No Small Potatoes: Junius G. Groves and His Kingdom in Kansas by Tonya Bolden

 Junius G. Groves (1859-1925) was what we would consider an agricultural scientist who in one year grew around twelve million potatoes. His success in farming would make him one of the wealthiest African Americans in the 19th century. 

Mae Among the Stars by Roda Ahmed

Mae Jemison (1956-) is an engineer, a physicist, and is the first African-American woman to travel to space. This book tells a story about how her dream of becoming an astronaut began as a little girl. Although her parents are supportive, her teacher and classmates are not. She sure did prove them wrong!

Vision of Beauty: The Story of Sarah Breedlove Walker By Kathryn Lasky

Sarah Breedlove (1867-1919), more commonly known as Madam C.J. Walker invented hair care products for African Americans. She was also an advocate for African American’s rights. During this time, Madam C.J. Walker was the wealthiest African American woman.

Carter Reads the Newspaper by Deborah Hopkinson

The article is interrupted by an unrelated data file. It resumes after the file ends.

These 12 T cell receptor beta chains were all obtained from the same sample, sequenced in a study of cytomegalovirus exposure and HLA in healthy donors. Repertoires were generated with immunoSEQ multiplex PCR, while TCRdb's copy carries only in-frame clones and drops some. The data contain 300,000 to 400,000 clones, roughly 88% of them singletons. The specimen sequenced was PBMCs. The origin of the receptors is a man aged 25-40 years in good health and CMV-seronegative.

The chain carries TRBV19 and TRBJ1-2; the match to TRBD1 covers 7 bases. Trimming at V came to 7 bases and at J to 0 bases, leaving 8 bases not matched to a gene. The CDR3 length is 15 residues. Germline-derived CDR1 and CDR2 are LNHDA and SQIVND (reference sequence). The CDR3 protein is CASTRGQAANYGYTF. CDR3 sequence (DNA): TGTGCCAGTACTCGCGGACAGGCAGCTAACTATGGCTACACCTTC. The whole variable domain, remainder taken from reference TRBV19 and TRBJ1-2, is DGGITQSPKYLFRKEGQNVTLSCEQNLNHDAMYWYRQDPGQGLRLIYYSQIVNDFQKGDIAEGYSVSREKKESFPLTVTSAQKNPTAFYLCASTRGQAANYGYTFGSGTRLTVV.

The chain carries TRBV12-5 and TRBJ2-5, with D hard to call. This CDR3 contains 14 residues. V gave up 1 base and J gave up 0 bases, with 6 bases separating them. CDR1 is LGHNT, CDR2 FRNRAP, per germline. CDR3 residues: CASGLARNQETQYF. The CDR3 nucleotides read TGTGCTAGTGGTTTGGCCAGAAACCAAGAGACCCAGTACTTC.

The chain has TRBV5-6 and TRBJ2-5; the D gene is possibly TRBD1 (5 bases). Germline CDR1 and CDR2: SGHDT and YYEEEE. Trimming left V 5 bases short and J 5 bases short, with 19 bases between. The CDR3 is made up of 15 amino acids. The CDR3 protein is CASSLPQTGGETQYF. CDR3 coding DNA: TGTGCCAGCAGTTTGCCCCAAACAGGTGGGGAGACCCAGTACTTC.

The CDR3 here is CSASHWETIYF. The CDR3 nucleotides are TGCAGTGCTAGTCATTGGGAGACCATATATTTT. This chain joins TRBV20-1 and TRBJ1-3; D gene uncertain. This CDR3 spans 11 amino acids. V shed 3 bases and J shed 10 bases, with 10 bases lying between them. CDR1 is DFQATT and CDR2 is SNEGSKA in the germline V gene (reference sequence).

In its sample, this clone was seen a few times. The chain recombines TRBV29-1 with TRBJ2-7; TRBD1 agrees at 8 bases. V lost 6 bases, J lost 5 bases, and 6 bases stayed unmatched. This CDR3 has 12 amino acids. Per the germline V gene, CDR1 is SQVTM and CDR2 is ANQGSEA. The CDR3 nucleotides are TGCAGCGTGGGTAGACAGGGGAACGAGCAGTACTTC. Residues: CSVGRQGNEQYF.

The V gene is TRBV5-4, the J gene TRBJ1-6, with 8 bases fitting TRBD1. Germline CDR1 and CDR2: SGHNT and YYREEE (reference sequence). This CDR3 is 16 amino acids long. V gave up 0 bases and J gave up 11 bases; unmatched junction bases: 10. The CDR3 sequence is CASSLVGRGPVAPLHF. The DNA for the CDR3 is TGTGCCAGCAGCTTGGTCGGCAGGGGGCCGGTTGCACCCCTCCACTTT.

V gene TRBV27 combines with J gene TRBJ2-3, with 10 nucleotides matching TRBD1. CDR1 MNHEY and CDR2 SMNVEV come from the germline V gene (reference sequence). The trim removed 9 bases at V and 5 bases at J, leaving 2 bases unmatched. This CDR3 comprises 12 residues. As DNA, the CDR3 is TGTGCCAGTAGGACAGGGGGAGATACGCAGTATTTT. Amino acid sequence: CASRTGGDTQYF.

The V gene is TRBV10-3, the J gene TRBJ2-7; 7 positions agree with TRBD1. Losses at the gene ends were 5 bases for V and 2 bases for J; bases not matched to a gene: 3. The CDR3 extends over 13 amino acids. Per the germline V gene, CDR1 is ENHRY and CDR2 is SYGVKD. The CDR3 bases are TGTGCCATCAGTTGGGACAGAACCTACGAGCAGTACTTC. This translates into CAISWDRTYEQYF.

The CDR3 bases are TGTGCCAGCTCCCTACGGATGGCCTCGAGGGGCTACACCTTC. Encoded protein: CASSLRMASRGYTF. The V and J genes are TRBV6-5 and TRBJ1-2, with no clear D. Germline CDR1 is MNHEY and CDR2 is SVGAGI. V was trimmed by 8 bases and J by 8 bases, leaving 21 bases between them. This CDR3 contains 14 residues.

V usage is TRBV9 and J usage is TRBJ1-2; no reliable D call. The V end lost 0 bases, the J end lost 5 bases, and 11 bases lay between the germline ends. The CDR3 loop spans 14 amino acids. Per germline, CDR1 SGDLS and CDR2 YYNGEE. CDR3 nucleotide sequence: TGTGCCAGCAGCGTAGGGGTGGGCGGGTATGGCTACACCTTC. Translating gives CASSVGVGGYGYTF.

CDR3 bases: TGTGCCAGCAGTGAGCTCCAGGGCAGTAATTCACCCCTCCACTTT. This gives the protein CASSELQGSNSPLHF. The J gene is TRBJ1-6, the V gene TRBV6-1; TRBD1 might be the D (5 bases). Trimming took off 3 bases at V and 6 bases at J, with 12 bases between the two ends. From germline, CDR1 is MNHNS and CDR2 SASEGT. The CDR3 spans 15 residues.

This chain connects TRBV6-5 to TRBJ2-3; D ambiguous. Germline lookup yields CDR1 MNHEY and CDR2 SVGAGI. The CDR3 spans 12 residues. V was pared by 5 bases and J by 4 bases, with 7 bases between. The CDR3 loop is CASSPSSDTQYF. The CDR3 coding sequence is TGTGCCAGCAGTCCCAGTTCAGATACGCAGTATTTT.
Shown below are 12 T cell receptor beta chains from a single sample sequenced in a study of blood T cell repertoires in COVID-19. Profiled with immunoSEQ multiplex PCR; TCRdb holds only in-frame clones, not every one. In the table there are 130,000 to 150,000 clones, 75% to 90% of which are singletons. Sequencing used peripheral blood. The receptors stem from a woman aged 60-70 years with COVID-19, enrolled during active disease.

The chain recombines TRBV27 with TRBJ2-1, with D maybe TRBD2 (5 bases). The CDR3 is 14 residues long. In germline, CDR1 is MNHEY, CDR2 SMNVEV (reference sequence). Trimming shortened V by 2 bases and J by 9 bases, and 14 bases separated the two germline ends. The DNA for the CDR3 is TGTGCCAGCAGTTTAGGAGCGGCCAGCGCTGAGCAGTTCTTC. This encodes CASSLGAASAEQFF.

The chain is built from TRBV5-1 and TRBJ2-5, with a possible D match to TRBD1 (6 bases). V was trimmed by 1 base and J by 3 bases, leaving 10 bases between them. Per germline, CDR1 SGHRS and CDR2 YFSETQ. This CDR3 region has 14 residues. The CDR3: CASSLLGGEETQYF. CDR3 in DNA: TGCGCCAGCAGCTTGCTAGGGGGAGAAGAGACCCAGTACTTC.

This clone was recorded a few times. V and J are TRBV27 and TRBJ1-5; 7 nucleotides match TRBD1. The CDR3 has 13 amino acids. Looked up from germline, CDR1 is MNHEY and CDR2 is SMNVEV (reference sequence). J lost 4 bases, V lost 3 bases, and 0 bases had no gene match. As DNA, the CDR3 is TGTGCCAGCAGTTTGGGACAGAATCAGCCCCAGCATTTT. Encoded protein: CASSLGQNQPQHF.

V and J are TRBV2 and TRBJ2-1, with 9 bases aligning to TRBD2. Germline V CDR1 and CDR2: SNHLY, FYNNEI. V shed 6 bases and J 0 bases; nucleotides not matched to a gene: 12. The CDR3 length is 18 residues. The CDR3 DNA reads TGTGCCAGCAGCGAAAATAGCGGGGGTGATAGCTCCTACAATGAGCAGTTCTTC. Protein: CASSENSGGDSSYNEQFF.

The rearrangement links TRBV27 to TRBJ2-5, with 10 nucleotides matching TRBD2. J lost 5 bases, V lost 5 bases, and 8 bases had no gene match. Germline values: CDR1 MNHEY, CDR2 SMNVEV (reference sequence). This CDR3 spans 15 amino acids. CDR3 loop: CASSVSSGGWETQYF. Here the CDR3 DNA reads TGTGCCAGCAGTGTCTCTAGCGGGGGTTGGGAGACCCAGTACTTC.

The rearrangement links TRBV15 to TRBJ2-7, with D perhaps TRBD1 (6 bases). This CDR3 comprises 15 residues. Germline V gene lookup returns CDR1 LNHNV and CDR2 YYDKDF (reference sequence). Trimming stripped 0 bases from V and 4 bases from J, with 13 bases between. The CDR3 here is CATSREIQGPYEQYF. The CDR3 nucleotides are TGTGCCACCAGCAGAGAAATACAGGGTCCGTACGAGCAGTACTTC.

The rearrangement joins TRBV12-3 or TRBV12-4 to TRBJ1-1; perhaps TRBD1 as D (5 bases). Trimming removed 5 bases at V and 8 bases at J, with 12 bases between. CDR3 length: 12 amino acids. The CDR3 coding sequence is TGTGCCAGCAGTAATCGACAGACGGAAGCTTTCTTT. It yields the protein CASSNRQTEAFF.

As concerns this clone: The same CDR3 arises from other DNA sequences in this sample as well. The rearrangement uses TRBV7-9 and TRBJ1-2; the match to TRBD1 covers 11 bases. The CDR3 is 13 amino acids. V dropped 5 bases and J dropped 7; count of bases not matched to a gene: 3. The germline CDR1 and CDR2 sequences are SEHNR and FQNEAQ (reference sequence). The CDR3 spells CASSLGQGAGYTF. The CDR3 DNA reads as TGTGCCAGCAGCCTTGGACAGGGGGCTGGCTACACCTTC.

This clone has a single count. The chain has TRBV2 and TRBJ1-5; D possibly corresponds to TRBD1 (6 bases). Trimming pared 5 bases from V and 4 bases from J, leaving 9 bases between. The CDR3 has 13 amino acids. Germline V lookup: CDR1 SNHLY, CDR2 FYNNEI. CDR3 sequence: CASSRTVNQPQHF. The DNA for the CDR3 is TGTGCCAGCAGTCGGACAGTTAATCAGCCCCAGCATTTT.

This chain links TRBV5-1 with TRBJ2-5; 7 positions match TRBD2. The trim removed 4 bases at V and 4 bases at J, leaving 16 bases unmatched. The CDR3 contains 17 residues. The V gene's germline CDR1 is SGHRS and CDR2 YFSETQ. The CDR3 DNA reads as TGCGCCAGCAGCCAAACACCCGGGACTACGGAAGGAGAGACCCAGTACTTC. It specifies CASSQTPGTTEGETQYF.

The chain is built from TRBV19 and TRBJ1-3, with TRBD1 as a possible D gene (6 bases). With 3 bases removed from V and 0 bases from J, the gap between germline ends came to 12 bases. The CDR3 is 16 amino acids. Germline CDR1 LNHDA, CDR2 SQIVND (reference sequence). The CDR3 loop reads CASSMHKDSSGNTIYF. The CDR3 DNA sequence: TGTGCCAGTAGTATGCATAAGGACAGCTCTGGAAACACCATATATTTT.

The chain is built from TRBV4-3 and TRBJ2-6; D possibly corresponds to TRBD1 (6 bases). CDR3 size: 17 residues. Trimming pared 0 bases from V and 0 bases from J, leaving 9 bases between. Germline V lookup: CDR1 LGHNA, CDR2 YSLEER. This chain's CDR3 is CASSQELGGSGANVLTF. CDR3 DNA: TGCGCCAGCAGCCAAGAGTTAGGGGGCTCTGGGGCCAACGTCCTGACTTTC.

Dr. Carter Godwin Woodson (1875-1950) was an inventor, unlike any other on this list. He was a historian that dug for the facts. He collected information so that he could share African and African-American history with the world. Dr. Woodson eventually created Negro History Week, which would ultimately become Black History Month. This book gives us a glimpse of his life and work. The illustrations are done by my favorite illustrator, Don Tate.

If you like the books on this list, check out The Ultimate List of Diverse Picture Books! This list is exactly what you need to diversify your library!

Are you looking for diverse picture books to add to your classroom or home library? Do you want to add diverse picture books to your collection, but you don’t have time to search for them? Are you a teacher that wants to use more diverse texts but are unsure how they will fit in with your units or curriculum? If you answered yes to any of these questions, then you need this list! #diversepicturebooks #diverseclassroomlibraries #diversebooksforkids